The Symbolism of the Cow in Hindu Culture

Hindus venerate the cow.
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Cows play an important symbolic role in Hinduism, which can be traced back to the significance of dairy cows to early Indo-European pastoral communities in India around 4,000 years ago. Today, cows are a regular sight in the towns and cities of countries with significant Hindu populations. In India, where 80.5 percent of the population are Hindus, cows are protected and anyone hitting a cow or pedestrian in a traffic accident is likely to be attacked and have their car burned, warns the State Department.

1 Ahimsa Principle

Hindus see cows as representing the ahimsa principle, one of the key elements in Hindu beliefs. Ahimsa teaches Hindus that they should do no injury to another living being. The gentle, docile nature of cows is seen as a representation of ahimsa, and as a result, for Hindus, venerating the cow “instills the virtues of gentleness, receptivity and connectedness with nature,” says “Hinduism Today.”

2 Cow as Provider

Hindus view the cow as a provider and nourisher. The cow takes nothing apart from water and food, but in return provides dairy products through its milk, meat through its body and clothing through its skin. Although the ahimsa principle means that the vast majority of Hindus are vegetarian and do not eat beef, cow’s milk and other dairy products remain an important part of the daily diet, while cow dung and urine are used for fuel, for building purposes and play a role in rituals.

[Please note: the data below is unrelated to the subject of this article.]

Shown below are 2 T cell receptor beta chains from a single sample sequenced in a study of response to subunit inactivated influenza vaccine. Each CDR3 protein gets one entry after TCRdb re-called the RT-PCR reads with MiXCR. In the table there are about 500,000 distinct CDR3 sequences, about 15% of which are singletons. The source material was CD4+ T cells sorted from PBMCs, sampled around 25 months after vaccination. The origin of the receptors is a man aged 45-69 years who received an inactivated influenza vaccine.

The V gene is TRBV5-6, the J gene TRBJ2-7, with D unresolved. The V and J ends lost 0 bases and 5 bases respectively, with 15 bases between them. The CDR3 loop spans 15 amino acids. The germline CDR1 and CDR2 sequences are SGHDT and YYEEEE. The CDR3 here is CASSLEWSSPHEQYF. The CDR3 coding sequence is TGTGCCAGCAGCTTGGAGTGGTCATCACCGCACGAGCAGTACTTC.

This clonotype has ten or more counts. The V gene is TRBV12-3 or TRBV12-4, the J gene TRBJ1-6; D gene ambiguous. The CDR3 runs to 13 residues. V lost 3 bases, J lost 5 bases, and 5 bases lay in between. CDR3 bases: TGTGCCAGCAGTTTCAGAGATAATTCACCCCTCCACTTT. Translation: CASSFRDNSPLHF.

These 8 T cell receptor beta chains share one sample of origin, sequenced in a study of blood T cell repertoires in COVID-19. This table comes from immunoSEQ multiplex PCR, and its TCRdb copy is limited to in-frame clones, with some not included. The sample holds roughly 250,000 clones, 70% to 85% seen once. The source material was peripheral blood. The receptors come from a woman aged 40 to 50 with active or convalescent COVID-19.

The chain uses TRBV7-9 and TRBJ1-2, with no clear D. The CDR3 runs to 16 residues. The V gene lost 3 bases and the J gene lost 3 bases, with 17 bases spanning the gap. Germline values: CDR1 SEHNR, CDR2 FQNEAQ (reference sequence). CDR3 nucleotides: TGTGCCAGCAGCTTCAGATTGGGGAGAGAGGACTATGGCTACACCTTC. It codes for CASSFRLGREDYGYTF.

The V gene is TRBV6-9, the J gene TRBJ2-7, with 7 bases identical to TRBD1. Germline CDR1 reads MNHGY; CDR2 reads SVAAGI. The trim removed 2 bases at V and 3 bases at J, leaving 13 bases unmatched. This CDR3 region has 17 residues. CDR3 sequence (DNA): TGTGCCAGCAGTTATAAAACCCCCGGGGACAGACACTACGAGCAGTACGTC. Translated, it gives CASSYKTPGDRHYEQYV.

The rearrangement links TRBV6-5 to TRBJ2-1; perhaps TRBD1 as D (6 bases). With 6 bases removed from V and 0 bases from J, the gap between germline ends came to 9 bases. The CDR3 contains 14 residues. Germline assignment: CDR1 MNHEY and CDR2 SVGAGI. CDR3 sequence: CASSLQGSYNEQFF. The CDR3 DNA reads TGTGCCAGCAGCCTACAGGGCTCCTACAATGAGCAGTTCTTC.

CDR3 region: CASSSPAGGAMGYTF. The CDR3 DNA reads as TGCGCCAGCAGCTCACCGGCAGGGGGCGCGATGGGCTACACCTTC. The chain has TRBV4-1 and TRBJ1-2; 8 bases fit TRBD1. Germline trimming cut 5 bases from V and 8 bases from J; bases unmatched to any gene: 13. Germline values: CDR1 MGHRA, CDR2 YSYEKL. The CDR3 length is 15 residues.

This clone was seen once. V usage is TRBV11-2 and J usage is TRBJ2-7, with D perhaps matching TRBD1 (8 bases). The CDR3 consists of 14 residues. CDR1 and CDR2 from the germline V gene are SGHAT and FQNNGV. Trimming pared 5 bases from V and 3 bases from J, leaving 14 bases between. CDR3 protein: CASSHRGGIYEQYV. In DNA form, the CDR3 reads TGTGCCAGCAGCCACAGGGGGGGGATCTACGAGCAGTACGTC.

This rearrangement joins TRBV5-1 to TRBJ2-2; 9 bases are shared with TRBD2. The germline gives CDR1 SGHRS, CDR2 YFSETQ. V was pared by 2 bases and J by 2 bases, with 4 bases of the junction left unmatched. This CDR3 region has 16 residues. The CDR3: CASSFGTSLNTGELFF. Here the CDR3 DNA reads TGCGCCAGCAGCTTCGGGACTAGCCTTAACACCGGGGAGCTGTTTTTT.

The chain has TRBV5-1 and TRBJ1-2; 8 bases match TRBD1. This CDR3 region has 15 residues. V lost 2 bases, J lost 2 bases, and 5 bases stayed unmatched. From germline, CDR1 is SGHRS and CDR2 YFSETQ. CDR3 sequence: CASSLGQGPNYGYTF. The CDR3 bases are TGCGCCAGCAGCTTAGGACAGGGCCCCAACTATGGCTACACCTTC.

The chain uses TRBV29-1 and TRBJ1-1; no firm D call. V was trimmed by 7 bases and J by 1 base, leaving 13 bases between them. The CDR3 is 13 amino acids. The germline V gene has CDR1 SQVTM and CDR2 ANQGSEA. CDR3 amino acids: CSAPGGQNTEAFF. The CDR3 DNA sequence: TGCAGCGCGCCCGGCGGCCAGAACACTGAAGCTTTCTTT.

3 Cow as Deity

Kamadhenu is a Hindu deity in the form of a cow, who possesses the ability to grant wishes. Her name is a combination of the Sanskrit words “kama,” meaning desire or wish, and “dhenu,” which means milk cow. Kamadhenu is seen as the mother of all cows and is a goddess of plenty, providing the milk, butter and ghee used in religious ceremonies. Cows also hold associations with other Hindu deities, including Krishna, an incarnation of the lord Vishnu, often represented in his childhood role as a cowherd.

4 Praise for Cows

Cows are represented in the Vedas, the ancient religious texts of Hinduism, where they appear in the Rigveda, the oldest text that praises deities. The Rigveda describes how “The cows have come and have brought us good fortune,” and expresses the hope that they will stay and live productive lives in the community: “May they bring forth calves for us, many-colored, giving milk for Indra each day.” The text also praises the cow: “You make, O cows, the thin man sleek; to the unlovely you bring beauty. Rejoice our homestead with pleasant lowing.”

Rita Kennedy is a writer and researcher based in the United Kingdom. She began writing in 2002 and her work has appeared in several academic journals including "Memory Studies," the "Journal of Historical Geography" and the "Local Historian." She holds a Ph.D. in history and an honours degree in geography from the University of Ulster.